Community and social care nurses fear worsening staff shortages as they prepare to take on patients hospitals cannot accommodate because of the escalating coronavirus crisis.
The community workforce is likely to be reduced as personal protective equipment supply problems make it more likely colleagues will become ill, nurses – who wished to remain anonymous – have told Nursing in Practice.
Alice, a district nurse team lead working in Somerset, told Nursing in Practice said she had to split just 25 masks between her team of 20 last week, adding that ‘the lack of PPE is very concerning’.
In a sector already burdened with vacancies, Alice said some of her team were ‘self-isolating and some may be taken ill, which means we have fewer staff to see patients’.
She said that they were currently seeing fewer patients with lists having been reduced by around a quarter as non-essential visits were scrapped.
But, she added, they were preparing to look after patients with long-term conditions who cannot be admitted hospital or have been discharged early due to the lack of beds.
‘We will be treating some patients at home who would usually be in hospital, which is going to be tough,’ she explained.
Alice also pointed out district nurses might be redeployed to other areas of the health service, such as to a hospital if they have experience of ventilating patients.
Caroline, a trainee health visitor, has been redeployed to a paediatric ward during the outbreak, which was her previous place of work.
She said: ‘I totally appreciate why they’ve done it, but it was gutting to be taken away from my placement and put that on hold.’
Rebecca, a nurse working in a care home, said that supplies of ‘vital’ PPE remained insufficient at her care home last week.
She added that that there is a ‘palpable anxiety’ among staff about managing the pandemic.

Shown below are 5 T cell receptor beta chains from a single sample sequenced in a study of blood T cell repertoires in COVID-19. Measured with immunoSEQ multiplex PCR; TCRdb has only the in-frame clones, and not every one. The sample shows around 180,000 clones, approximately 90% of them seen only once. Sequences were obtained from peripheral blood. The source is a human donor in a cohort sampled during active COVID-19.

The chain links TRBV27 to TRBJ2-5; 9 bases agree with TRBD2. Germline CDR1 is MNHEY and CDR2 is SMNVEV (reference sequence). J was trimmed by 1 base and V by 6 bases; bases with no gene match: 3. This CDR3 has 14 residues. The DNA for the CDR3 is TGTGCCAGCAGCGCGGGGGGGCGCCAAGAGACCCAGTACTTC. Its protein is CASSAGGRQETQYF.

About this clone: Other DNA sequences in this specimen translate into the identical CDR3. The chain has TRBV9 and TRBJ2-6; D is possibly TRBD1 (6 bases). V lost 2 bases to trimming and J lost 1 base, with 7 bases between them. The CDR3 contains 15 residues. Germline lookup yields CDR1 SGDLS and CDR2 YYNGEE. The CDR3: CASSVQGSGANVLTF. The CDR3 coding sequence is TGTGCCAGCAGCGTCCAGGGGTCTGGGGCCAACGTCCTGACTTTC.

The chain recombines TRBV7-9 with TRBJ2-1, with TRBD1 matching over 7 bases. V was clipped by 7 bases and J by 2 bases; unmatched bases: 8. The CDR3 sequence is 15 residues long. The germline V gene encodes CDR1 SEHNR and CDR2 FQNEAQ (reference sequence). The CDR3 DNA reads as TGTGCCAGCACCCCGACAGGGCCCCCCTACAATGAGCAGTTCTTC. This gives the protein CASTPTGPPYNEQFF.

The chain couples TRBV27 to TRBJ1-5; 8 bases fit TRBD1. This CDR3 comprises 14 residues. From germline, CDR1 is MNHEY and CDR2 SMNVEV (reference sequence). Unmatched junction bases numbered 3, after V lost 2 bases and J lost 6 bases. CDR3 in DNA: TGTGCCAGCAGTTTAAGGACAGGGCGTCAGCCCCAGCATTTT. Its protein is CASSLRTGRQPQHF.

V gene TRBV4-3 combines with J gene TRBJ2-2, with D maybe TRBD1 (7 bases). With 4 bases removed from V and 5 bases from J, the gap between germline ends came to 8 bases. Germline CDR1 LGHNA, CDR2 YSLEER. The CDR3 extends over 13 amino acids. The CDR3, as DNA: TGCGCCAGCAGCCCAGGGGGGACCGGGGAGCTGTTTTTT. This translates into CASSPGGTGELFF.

Rebecca continued: ‘Staff are incredibly worried about if or when the virus gets in our home. They worry for the residents but also if they get it.’
Chief executive of the Queen’s Nursing Institute Dr Crystal Oldman has tweeted that community nurses are ‘admitting huge numbers to caseloads’ after early discharge.
@bbchealth please remember to mention all the fabulous nurses in the community working to keep people safe, admitting huge numbers to caseloads after early discharge & proving highly skilled nursing care to all #COVID19 @SamSherrington @kathevans2015 @HilaryGarratt @WinnMatthew
— Dr Crystal Oldman CBE EdD RN RHV (@CrystalOldman) March 28, 2020
Ms Oldman also told Nursing in Practice that ‘lack of PPE remains a challenge in all settings’.
She continued: ‘While we have seen reported improvements in the supply of some key items such as face masks, as the virus spreads globally there is a greater demand on the international supply chain of vital equipment.
‘As nearly all equipment is disposable and cannot be reused, there is a constant need to resupply.’
The QNI is in constant contact with central government over supplying adequate PPE to the community and social care workforce, Dr Oldman added.
Royal College of Nursing professional lead for community and end of life care Carolyn Doyle said nurses must be able to work ‘safe in the knowledge they are protected’.
‘We need to see the appropriate personal protective equipment delivered to all those working across the health and care system.’
A department of health and social care spokesperson told Nursing in Practice that the Government is ‘working round the clock’ to provide PPE.
They continued: ‘In the past two weeks the NHS Supply Chain have delivered over 390 million pieces of PPE.
‘The full weight of the Government is behind this effort and we are working closely with industry, social care providers, the NHS, NHS Supply Chain and the army so all our NHS and care staff have the protection they deserve.’
There are 29,474 confirmed cases of coronavirus in the UK as of today. Of those hospitalised who tested positive for coronavirus, 2,352 have died as of yesterday.
Earlier this week, the RCN warned the lack of PPE for NHS and social care staff is ‘unacceptable’.
The names of all the nurses in this story have been changed.